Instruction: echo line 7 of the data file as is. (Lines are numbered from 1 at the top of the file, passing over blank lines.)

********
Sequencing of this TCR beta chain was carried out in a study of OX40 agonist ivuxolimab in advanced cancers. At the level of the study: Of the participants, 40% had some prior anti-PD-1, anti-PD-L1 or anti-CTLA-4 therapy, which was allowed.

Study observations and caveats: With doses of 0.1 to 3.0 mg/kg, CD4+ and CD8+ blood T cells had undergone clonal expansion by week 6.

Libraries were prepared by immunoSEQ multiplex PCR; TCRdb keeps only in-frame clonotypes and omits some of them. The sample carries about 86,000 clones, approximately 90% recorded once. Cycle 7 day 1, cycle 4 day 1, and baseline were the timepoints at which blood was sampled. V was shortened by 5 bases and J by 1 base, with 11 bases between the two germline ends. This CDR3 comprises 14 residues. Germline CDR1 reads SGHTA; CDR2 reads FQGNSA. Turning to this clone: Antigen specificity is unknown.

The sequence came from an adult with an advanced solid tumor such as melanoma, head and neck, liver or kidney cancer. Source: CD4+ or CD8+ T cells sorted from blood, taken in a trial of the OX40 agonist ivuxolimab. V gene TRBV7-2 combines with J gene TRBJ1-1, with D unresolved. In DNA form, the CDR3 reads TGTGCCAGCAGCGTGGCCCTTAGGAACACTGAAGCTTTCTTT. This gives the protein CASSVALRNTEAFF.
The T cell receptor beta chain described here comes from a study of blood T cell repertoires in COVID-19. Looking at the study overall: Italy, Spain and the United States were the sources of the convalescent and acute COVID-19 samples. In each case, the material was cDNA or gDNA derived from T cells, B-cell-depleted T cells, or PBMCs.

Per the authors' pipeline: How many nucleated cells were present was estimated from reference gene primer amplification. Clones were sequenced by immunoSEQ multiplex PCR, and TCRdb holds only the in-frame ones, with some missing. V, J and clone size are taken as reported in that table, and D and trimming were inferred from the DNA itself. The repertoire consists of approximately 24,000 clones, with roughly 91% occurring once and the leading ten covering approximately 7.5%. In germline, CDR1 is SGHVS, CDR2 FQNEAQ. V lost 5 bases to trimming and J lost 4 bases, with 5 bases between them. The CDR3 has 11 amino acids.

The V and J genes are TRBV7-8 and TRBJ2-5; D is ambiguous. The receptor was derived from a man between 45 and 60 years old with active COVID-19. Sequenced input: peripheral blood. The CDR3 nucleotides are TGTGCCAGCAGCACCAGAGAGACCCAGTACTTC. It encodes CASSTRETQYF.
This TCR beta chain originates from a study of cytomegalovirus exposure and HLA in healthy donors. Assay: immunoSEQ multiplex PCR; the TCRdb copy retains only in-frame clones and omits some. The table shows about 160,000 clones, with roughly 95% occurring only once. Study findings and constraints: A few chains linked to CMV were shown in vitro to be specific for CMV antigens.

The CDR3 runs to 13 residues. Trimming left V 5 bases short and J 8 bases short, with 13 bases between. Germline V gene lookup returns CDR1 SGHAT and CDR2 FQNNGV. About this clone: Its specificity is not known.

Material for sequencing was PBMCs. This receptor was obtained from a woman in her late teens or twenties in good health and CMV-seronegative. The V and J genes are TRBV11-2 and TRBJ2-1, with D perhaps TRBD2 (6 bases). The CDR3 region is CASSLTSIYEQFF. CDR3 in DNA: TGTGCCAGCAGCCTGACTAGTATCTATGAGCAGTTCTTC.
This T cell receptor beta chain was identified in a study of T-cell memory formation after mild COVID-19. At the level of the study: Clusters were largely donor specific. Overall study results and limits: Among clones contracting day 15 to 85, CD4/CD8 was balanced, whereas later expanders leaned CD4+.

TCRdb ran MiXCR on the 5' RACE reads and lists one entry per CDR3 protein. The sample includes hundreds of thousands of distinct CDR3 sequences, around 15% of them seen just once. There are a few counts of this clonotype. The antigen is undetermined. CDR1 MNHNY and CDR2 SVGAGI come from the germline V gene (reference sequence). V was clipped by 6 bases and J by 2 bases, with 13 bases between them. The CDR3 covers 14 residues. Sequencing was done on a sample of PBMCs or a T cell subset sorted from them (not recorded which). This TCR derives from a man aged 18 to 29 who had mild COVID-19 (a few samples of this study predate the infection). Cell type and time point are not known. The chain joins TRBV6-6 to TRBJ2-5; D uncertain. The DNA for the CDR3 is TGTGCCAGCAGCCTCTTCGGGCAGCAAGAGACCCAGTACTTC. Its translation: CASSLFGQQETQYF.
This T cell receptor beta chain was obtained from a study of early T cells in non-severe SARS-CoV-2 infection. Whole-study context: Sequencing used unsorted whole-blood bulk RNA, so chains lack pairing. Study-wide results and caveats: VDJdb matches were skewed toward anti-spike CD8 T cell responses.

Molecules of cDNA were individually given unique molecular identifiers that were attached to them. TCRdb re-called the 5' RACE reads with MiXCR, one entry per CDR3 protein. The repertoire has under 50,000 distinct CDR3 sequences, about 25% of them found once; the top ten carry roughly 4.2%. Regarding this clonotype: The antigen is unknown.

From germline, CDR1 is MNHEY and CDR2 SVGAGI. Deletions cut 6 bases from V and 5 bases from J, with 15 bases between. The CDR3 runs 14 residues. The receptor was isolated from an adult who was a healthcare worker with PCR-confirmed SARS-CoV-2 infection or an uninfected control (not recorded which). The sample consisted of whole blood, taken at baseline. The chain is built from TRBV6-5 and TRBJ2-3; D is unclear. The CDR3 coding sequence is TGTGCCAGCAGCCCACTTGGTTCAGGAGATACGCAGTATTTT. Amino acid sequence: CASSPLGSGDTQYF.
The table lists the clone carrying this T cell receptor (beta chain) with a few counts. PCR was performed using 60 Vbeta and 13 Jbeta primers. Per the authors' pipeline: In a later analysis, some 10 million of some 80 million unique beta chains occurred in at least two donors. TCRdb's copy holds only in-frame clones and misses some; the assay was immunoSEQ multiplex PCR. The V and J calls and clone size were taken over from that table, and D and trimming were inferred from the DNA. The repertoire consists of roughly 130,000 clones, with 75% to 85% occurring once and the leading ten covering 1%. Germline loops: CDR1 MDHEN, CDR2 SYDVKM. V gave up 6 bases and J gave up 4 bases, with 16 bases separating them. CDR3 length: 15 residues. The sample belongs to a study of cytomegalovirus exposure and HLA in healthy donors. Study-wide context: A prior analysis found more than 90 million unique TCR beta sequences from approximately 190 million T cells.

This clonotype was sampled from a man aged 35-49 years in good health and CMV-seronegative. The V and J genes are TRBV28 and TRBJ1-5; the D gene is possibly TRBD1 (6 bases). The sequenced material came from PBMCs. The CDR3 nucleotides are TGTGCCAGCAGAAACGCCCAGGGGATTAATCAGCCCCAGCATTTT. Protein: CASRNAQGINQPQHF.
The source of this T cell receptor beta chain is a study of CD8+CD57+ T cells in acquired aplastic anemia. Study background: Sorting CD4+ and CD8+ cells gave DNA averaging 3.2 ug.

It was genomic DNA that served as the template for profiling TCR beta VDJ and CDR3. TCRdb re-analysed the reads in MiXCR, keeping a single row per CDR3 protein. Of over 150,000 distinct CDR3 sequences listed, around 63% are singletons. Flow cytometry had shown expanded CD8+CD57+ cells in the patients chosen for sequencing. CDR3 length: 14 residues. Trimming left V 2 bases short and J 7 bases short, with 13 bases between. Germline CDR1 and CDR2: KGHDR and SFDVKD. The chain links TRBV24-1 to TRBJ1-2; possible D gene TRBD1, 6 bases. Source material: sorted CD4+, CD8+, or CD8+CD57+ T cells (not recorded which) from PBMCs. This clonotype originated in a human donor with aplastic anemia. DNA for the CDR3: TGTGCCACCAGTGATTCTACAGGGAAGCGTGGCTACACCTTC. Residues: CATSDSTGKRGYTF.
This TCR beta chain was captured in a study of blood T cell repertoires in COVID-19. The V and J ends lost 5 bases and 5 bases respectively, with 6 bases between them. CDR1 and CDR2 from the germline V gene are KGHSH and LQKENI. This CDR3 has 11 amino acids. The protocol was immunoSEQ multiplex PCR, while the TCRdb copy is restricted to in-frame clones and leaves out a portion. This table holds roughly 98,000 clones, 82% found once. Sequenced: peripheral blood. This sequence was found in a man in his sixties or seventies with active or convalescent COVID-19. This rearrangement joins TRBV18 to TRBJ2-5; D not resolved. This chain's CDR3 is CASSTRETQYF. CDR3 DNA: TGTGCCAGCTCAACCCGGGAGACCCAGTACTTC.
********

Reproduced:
The V and J genes are TRBV7-8 and TRBJ2-5; D is ambiguous. The receptor was derived from a man between 45 and 60 years old with active COVID-19. Sequenced input: peripheral blood. The CDR3 nucleotides are TGTGCCAGCAGCACCAGAGAGACCCAGTACTTC. It encodes CASSTRETQYF.